Web Content

When it comes to writing for the Web, nuance shapes the craft. In my years as a Web designer, content writer and search engine optimizer, I’ve found many people to have several misconceptions of what effective Web writing is, such as:

  • The more key word phrases, the better.
  • Our brochure copy will work just fine for the Web.
  • The fewer words the better, people don’t read the Web.
  • The content in our business plan will also work for the Web.
  • We need to sound hip to appeal to a younger audience.
  • Words are less important than flash.

While I’ve found all of the above points to be true to certain point, experience tells me there needs to be a balance.

Here’s what I mean:

Key words. It is true that Web content should have targeted key words and phrases. However, key-word stuffed content actually gets penalized by the search engines. Newer updates of the search engine algorithms are also favoring quality, in-depth content that reads and flows naturally. Because an excessive use of key words hinders the reading experience, well-written Web content that follows more traditional writing standards is becoming more favorable and findable.

Using brochure copy. When we write for brochures, we’re employing a different mindset that reaches our target audience. The way we present information about our organization may be more or less content heavy than what is on the Web. But the key in Web writing is the calls to action. Brochure content requires a different strategy. That’s why when my clients ask me to write brochure content that they can repurpose for the Web, or vice versa, I tell them right away that is not the best approach.

Overly concise. When I entered the world of the Web, I loved the idea of writing in a way that was pithy and conversational. However, there is such a thing as being overly concise. While some statistics show that people “don’t read on the Web,” there is a way to organize and present beefed up content so your users get answers to their questions. This doesn’t mean we have to omit key content, especially if our offline marketing materials keep encouraging visitors to “learn more” on our websites.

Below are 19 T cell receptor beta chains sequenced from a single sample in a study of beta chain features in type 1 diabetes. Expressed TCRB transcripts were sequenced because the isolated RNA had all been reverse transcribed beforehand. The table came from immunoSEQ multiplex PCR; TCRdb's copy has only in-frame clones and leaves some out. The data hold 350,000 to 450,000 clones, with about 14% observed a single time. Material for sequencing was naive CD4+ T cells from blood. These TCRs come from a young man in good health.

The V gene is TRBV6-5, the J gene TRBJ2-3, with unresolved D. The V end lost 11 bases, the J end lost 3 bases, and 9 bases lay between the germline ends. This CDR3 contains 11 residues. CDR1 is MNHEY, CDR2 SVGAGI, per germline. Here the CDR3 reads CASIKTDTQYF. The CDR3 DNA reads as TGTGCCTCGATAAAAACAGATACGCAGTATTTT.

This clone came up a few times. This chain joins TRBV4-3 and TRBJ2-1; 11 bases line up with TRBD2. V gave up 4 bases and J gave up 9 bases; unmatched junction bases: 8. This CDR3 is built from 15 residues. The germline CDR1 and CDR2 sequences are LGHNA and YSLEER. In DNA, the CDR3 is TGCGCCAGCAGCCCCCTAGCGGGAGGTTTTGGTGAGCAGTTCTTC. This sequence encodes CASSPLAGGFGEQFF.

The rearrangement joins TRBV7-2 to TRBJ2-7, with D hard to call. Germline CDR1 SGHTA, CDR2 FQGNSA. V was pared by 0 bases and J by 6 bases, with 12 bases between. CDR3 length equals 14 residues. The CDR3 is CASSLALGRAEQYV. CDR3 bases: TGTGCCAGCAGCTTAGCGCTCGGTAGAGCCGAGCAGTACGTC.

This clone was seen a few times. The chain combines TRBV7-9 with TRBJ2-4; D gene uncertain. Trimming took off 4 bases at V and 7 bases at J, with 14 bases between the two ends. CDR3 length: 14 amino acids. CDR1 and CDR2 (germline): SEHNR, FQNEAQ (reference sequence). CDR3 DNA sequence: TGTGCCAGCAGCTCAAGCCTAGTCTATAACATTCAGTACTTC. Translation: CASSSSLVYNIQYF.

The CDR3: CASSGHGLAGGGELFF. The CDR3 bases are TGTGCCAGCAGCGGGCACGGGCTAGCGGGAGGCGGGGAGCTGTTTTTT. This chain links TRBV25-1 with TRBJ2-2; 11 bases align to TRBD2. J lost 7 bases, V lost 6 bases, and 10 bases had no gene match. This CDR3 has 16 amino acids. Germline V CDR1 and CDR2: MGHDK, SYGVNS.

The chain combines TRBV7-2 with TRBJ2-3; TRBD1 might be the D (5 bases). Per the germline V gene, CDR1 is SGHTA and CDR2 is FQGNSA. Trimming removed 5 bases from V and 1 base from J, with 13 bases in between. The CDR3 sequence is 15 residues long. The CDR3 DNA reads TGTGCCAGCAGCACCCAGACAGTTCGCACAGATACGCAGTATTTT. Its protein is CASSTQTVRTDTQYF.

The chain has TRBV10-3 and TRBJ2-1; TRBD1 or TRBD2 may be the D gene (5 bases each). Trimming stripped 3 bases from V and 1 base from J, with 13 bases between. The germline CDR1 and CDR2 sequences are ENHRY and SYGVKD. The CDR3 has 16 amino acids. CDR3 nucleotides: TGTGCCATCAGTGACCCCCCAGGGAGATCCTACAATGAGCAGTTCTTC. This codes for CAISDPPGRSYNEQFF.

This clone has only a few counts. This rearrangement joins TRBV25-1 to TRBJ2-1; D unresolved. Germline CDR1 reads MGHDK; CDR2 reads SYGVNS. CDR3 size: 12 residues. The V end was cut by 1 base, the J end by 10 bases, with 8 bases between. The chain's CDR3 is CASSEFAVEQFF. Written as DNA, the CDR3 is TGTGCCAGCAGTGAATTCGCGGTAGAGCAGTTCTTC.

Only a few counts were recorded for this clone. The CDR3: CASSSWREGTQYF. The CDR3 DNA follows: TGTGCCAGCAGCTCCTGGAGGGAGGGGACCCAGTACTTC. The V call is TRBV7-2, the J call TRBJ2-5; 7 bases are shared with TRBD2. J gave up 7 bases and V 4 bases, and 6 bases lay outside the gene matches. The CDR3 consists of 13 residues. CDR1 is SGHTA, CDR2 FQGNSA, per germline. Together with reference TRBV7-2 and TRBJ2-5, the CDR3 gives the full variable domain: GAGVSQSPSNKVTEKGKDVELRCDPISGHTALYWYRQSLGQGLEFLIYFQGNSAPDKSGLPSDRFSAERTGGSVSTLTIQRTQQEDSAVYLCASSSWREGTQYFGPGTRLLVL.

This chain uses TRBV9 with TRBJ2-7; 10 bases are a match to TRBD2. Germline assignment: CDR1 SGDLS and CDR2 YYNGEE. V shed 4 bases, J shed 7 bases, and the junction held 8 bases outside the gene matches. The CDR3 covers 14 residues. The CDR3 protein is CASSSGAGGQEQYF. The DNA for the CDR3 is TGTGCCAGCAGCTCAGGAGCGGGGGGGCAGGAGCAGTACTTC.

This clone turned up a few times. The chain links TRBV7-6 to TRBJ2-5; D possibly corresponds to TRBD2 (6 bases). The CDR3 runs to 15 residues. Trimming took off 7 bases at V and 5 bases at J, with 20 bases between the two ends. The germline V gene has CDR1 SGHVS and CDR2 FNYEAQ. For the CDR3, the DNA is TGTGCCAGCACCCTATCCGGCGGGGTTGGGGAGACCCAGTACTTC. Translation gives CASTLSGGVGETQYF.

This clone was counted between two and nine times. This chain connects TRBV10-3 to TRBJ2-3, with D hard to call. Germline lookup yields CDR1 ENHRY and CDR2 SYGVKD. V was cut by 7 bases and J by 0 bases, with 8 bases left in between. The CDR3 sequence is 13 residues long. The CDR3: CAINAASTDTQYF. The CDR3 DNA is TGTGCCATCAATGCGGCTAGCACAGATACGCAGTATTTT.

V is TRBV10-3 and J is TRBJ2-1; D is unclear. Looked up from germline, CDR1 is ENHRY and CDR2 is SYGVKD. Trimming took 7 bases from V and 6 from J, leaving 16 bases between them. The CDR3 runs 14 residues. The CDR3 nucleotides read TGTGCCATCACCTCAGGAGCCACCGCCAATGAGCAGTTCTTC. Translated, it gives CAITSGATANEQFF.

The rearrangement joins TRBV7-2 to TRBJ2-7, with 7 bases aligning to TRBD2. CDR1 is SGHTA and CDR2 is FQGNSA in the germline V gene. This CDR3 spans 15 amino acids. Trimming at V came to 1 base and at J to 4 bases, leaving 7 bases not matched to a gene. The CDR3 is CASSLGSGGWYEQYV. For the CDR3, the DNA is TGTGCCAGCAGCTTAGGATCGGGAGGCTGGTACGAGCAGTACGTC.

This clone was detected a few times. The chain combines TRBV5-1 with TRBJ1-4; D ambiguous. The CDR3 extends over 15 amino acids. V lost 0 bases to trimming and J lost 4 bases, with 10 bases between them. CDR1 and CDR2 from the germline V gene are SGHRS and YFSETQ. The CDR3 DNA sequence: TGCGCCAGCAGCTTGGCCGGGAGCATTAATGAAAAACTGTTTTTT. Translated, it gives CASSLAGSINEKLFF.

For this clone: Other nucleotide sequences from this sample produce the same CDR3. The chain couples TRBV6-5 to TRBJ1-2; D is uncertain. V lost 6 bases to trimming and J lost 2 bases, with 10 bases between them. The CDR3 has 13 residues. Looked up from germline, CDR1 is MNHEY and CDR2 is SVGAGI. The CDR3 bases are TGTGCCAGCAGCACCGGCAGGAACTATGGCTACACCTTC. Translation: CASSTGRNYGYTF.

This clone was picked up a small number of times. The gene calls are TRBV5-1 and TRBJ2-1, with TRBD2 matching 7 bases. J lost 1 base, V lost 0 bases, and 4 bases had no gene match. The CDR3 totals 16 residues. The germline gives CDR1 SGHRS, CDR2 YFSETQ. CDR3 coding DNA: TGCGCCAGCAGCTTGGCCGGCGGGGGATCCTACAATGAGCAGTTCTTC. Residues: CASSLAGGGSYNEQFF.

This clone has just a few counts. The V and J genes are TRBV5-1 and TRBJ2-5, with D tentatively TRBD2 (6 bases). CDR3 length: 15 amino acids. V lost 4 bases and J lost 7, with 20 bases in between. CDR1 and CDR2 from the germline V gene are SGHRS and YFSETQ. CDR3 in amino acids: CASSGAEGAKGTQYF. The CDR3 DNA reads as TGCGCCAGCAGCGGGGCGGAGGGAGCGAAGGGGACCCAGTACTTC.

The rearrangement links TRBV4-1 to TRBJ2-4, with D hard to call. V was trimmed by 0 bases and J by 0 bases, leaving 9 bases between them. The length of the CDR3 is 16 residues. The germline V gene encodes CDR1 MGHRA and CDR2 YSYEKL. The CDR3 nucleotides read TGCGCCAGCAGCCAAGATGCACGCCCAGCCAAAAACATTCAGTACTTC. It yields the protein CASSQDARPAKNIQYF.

Using business plan copy. When we first build a website, it’s tempting to want to take the easy way out by copying and pasting official language from our business plans into our websites. Unfortunately there is no bigger turn off than overly formal language that describes our business. However, I think it’s important that we use our business plans to help us strategize the information we want to share on our websites and the conversational way of presenting it.

We need to sound hip. When it comes to marketing, our first question to ourselves should always be, “Who is our audience?” Once we determine this, we get a better sense of how our audience prefers to receive information and as well as the tone. Whether this means sounding hip is another story. It all boils down to your audience demographics and what gets them engaged.

Word are less important than flash. If your website isn’t closing the sale and you’ve got a fun, flashy website, then obviously there’s something missing. At the end of the day, people communicate through language. Even in a graphic-design heavy environment, there needs to be obvious calls to action to guide users to the next step. Aesthetics are important, but in Web design, they don’t trump verbal communication.

Make it Work for You

As you write copy for your website, use your previous marketing materials and business plan as a tool to understand what makes your company unique. Put yourself in the mindset of your audience to determine the best tone, voice and lingo that will resonate with them. Write Web content that creates conversations and guides your users to where they need to be. Remember, they visit your website for a reason. Help them get what they need sooner than later and watch engagement improve!